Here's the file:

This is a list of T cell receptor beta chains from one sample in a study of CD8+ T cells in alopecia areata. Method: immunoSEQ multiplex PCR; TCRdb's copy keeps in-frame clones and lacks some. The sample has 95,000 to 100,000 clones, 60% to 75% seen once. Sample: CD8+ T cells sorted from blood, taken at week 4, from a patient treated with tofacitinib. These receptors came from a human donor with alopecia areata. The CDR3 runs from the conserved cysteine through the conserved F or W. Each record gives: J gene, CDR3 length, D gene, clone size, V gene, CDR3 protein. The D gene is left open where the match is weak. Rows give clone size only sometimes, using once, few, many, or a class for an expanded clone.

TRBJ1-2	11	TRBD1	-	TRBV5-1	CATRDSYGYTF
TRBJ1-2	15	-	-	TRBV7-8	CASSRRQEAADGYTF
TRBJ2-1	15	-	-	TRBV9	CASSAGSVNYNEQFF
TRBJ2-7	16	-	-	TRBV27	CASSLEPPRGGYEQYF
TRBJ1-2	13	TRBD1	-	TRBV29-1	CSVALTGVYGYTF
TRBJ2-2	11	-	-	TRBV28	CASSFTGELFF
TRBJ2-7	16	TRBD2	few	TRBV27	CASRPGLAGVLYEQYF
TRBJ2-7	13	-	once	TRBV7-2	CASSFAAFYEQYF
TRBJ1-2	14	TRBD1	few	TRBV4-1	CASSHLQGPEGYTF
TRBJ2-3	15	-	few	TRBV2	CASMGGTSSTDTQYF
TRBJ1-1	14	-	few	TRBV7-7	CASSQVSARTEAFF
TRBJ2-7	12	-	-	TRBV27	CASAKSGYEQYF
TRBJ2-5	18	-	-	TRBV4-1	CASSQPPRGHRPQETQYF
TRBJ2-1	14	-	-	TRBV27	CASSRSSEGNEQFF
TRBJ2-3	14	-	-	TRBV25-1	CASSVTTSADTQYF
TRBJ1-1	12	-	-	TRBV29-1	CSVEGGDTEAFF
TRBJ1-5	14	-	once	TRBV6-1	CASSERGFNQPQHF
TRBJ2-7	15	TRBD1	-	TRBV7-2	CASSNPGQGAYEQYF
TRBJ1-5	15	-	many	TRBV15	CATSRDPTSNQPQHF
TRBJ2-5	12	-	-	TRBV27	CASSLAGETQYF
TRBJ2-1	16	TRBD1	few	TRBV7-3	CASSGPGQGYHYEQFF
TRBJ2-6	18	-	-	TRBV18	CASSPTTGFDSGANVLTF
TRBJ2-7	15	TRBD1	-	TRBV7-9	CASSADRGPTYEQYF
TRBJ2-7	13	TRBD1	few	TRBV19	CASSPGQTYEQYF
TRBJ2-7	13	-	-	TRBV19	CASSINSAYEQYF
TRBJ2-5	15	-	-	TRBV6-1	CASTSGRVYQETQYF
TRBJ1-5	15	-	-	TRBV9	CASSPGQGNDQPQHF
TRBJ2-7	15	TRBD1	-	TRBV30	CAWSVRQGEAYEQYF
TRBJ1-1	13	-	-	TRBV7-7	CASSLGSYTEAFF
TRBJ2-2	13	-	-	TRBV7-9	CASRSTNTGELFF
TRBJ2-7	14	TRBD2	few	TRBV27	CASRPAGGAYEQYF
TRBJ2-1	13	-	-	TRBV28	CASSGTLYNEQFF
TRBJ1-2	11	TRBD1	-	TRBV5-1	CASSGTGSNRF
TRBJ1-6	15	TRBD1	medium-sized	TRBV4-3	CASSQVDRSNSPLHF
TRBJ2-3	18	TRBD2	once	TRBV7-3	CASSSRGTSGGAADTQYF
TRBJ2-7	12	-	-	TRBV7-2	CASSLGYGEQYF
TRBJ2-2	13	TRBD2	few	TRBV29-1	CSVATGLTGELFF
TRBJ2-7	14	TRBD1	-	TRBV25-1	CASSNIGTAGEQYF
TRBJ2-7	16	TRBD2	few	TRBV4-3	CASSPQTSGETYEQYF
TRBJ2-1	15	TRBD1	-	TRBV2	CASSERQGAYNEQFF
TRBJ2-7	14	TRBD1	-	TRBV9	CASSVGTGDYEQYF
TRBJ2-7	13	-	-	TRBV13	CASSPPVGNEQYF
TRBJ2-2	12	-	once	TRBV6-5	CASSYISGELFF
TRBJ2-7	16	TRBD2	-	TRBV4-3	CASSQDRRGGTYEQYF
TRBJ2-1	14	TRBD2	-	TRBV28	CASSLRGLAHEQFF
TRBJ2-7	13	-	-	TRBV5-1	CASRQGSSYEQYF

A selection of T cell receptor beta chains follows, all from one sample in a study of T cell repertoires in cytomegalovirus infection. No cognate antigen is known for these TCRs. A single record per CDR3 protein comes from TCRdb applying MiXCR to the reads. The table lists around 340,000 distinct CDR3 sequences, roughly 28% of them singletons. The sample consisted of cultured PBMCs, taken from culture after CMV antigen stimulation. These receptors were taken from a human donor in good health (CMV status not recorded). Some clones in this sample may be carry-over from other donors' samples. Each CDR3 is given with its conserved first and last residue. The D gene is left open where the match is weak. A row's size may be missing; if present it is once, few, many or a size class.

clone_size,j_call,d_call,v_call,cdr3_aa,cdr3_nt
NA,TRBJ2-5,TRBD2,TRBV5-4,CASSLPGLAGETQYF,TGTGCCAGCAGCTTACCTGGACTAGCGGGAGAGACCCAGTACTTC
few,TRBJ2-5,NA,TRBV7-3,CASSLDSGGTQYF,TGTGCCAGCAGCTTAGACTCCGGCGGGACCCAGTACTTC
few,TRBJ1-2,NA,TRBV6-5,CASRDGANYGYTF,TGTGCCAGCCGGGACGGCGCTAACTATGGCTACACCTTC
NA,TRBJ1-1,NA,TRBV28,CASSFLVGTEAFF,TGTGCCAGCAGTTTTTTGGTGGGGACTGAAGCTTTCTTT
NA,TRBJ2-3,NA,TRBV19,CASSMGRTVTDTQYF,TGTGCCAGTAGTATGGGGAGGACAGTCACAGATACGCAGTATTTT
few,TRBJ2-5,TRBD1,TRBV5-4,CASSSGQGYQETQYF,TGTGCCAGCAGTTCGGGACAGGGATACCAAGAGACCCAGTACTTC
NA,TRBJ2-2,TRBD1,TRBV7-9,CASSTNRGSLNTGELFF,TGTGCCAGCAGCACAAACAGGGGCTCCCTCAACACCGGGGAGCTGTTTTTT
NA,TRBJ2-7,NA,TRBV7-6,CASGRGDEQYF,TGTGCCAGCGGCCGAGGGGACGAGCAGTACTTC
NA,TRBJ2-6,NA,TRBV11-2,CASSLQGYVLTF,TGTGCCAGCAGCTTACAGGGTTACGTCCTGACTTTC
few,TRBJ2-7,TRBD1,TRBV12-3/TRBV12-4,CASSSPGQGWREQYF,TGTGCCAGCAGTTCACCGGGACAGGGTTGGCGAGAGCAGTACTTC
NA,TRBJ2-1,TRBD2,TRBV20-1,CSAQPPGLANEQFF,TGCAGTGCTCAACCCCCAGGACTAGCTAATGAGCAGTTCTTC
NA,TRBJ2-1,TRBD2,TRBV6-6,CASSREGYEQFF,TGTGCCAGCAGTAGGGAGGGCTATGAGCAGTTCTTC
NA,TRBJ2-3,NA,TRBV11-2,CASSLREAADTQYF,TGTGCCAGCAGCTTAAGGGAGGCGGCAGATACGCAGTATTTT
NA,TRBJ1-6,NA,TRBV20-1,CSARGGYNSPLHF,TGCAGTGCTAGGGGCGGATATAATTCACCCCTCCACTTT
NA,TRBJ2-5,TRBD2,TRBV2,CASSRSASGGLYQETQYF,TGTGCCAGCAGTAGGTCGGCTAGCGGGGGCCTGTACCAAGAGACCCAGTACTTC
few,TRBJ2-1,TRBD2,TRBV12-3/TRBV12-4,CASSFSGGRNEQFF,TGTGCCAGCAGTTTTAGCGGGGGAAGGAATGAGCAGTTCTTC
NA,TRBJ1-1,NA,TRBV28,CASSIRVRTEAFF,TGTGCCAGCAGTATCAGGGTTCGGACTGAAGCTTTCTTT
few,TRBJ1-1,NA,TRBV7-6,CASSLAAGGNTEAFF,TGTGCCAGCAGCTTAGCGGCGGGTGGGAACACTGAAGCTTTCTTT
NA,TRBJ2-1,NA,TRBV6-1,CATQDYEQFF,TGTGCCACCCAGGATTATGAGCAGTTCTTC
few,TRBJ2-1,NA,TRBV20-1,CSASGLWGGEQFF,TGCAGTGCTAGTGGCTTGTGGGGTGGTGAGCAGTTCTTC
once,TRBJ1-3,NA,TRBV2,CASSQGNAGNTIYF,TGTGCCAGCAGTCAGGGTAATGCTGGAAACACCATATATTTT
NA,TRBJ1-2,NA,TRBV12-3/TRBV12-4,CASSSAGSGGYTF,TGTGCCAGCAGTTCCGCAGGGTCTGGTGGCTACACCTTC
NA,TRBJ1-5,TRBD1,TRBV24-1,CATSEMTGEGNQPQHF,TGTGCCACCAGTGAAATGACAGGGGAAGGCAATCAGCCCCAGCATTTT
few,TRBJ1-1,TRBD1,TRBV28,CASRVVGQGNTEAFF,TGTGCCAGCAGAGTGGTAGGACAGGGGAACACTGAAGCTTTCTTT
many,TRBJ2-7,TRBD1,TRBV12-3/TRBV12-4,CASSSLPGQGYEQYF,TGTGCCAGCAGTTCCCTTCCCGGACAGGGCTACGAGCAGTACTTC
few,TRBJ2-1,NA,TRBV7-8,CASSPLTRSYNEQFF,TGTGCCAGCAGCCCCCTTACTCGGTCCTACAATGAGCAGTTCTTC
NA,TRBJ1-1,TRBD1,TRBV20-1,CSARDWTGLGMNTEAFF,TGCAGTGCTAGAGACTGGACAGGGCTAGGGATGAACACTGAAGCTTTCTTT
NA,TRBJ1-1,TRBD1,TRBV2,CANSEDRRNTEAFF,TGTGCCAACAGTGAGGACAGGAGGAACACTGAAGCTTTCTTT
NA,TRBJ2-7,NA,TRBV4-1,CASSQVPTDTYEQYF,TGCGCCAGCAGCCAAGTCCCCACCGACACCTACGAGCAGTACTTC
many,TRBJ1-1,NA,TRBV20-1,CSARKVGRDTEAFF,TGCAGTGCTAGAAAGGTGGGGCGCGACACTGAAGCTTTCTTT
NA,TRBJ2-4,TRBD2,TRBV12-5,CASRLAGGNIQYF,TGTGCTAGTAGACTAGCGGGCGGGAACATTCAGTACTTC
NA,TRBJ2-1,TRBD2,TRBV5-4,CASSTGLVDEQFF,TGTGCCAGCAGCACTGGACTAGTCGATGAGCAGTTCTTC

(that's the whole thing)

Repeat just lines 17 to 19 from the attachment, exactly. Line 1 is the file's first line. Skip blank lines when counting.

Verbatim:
TRBJ1-1	12	-	-	TRBV29-1	CSVEGGDTEAFF
TRBJ1-5	14	-	once	TRBV6-1	CASSERGFNQPQHF
TRBJ2-7	15	TRBD1	-	TRBV7-2	CASSNPGQGAYEQYF